Greetings on this Frost Moon,

I hope that you had a chance to gaze up at the night sky and watch the lunar eclipse, it was spectacular!  Apologies for the late delivery of this full moon letter, coming now with the waning moon. Sometimes its just hard to get it all together.

In each passing season I find a deeper love for things that develop slowly and bring forth their fruits not in a matter of days, but months or years.  There is something so deeply satisfying about watching a tree grow from seed, to watch its bark thicken and crack with age, and finally one spring to burst open with flowers. With the yellowing of leaves in the fall comes the anticipatory excitement of next year's growth.

The sweetness of slow fruit has seeped into my realms of creation too.  There are a few long-term projects whose bits and pieces have been developing and coming together, the one I will elucidate here is still in its larval stage but is growing more colorful every day.

This project is a tracing of time and seasons as well as our movement through the mountains, picking up colors along the way.  Each skein, large or small is a marker of a place, a memory stored in color.  Every step taken trough a field, mountain climbed and river traversed is imbued into the merino wool fibers that will form this piece.  My vision is to construct a blanket with these fibers, an earthen rainbow from the mountains. Protection from the elements, made with the elements.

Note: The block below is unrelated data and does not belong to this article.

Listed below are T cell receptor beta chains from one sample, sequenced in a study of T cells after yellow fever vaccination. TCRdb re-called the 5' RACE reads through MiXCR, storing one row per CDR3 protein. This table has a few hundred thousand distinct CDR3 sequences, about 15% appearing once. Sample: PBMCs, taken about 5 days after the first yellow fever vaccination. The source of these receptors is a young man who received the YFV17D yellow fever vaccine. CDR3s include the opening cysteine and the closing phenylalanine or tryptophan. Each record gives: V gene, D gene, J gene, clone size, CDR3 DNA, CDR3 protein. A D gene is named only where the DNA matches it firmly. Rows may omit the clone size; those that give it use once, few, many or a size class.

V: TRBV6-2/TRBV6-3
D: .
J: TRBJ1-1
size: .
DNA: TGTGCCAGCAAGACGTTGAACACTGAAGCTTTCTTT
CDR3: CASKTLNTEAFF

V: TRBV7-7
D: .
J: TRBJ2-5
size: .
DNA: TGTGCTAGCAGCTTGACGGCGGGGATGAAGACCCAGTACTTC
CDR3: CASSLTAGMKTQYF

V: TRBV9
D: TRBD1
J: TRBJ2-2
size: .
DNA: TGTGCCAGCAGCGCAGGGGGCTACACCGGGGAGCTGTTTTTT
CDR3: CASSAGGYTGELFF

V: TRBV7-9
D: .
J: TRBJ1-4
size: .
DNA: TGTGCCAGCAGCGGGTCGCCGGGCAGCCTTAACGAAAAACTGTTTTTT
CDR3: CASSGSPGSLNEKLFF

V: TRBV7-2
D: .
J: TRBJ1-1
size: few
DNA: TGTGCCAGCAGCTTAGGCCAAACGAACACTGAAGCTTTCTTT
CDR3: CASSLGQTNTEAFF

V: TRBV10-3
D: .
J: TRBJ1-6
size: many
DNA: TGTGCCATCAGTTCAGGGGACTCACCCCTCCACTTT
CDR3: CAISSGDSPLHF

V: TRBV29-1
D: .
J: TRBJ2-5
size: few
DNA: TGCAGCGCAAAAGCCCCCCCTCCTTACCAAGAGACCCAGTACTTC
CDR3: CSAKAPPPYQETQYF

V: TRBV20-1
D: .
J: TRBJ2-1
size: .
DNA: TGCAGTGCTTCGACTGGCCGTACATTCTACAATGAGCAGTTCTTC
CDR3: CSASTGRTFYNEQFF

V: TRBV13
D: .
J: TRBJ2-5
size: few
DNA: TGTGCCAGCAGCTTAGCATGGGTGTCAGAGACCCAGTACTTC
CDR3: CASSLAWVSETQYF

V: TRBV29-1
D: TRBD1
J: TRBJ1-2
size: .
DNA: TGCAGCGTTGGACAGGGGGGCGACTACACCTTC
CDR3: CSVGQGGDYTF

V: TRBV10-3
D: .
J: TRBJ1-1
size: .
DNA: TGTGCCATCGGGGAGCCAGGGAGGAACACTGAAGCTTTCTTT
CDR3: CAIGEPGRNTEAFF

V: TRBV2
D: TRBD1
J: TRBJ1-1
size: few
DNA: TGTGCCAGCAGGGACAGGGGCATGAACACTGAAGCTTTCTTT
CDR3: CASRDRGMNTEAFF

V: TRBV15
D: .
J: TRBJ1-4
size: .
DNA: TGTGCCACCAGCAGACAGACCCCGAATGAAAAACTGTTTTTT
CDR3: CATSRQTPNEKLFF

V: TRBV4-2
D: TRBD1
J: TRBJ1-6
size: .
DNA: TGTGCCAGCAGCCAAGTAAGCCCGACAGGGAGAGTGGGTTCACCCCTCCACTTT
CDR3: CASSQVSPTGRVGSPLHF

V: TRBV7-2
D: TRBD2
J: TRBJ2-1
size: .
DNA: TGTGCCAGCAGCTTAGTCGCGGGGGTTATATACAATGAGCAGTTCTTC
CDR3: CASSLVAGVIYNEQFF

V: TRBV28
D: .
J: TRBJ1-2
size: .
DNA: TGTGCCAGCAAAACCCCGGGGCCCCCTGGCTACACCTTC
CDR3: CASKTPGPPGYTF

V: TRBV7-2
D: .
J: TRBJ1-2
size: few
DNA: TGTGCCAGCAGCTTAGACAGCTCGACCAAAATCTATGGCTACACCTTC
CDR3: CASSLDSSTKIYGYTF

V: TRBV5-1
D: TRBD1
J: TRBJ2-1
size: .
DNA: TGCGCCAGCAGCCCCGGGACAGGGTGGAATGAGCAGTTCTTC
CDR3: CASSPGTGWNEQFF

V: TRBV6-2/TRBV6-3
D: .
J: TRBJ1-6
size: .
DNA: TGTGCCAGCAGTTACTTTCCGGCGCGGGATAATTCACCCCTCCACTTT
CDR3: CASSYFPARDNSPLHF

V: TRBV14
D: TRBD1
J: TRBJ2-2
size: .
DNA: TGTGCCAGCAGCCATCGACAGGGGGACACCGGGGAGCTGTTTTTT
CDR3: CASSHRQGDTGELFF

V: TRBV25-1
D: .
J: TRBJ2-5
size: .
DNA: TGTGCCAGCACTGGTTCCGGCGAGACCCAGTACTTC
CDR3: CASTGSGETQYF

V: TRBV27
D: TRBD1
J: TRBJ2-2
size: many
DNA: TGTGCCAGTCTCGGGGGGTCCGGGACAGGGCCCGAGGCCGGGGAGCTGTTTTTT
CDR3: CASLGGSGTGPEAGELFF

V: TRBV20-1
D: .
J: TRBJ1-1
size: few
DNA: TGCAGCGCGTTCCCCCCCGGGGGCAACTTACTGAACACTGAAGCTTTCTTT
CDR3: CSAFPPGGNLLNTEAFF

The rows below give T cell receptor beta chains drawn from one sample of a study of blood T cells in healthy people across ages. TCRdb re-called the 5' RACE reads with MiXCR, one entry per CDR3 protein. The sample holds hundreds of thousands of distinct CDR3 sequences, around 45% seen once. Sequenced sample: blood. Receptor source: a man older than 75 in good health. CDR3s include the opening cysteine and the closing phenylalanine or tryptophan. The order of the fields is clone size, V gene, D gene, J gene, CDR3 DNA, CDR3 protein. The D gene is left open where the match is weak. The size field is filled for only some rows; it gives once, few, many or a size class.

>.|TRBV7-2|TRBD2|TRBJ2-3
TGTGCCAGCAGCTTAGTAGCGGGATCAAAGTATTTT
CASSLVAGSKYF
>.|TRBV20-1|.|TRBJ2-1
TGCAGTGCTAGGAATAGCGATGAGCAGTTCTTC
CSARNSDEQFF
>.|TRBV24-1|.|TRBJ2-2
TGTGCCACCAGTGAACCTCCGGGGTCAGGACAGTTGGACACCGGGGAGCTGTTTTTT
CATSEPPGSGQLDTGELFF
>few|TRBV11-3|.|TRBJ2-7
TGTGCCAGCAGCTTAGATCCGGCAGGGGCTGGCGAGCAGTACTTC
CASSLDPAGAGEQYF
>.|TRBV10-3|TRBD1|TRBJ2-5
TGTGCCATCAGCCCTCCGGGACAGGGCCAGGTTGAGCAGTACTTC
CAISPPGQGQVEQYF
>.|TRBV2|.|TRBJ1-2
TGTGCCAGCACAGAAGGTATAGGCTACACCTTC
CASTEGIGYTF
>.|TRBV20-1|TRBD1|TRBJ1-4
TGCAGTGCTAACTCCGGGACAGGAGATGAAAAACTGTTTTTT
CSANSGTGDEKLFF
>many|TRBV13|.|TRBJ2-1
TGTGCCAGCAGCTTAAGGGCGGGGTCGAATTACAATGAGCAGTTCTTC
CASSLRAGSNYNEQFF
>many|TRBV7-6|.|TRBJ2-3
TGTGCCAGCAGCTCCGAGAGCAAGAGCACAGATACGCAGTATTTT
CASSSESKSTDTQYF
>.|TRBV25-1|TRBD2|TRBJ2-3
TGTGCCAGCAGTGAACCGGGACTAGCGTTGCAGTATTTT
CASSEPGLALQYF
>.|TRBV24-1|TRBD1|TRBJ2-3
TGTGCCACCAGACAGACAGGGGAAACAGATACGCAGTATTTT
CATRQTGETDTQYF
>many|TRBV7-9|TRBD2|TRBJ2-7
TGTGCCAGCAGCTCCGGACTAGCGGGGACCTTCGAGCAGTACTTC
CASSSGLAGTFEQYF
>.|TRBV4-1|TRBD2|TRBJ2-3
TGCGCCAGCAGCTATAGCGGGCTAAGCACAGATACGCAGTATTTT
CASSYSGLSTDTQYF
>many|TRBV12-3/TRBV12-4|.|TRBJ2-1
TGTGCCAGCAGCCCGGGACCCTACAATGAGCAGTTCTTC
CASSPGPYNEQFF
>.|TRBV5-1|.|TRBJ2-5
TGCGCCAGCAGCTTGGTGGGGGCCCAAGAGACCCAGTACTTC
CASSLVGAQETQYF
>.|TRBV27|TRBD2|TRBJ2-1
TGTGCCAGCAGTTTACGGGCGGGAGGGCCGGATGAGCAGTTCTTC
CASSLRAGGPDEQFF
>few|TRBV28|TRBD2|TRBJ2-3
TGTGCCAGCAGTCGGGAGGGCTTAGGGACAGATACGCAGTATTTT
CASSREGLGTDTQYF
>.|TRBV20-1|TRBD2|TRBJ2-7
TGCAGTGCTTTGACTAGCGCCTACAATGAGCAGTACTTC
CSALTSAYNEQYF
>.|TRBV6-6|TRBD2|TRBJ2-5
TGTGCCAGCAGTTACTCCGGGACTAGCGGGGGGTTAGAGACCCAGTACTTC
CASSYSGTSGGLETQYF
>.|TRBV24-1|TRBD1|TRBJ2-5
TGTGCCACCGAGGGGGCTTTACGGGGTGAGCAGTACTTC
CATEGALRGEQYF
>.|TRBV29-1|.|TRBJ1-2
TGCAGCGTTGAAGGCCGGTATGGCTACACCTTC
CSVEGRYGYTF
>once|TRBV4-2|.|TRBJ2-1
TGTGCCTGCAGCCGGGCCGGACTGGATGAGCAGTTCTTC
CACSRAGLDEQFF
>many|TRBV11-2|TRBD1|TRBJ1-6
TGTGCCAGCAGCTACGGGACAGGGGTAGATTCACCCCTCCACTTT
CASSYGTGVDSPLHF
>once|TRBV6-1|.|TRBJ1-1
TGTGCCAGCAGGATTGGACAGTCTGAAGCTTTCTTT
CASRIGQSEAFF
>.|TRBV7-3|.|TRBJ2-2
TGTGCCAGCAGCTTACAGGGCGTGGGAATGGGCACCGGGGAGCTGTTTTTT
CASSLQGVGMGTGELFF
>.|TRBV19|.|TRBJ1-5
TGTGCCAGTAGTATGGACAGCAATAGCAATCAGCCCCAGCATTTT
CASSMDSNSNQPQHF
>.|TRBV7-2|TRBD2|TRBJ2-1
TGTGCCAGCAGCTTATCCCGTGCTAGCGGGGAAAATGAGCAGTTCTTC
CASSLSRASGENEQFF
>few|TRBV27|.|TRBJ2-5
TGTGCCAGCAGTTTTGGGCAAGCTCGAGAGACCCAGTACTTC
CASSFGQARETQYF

Trajectory of Color is the working title for this project; the following are a few visual notes and glimpses of my progress.

On a chilly summer morning in the Bighorn Mountains of Wyoming, making notes on the plants and fungi collected and process used for dyeing.
Mordanting skeins in a grassy meadow in the mountains of central Wyoming. 
A small leave-no-trace fire for heating up the dyebath using a tiny portable wood stove. 
Umbilicaria americana, also known as Rock Tripe can bring to life beautiful dye colors. Truthfully, I have some hesitancy sharing about some of these dyes, worried that by sharing this information people may go and harvest irresponsibly. When harvesting anything from nature, please take care to make your hand invisible, especially in the case of slow growing or less abundant living things such as lichens. 
A small test batch of Rock Tripe lichen dye. The lichen was fermented in ammonia for about a month, some of the liquid strained off and a small skein was added to the liquid. Looks like it is going to yield some gorgeous raspberry colors!
Gentle grey gradations of alder leaves boiled in a rusty iron pot. 
Fermentation is another facinating way of discovering new colors that I have begun to implement with this project. This is Castilleja indivisa, to which I added a small amount of sugar and fermented for about a month before using it as dye. The results of which will be detailed in full as a companion to the weaving once it is finished.
Color suspended into the dyebath after a month of fermentation. (I am so in love with this photo)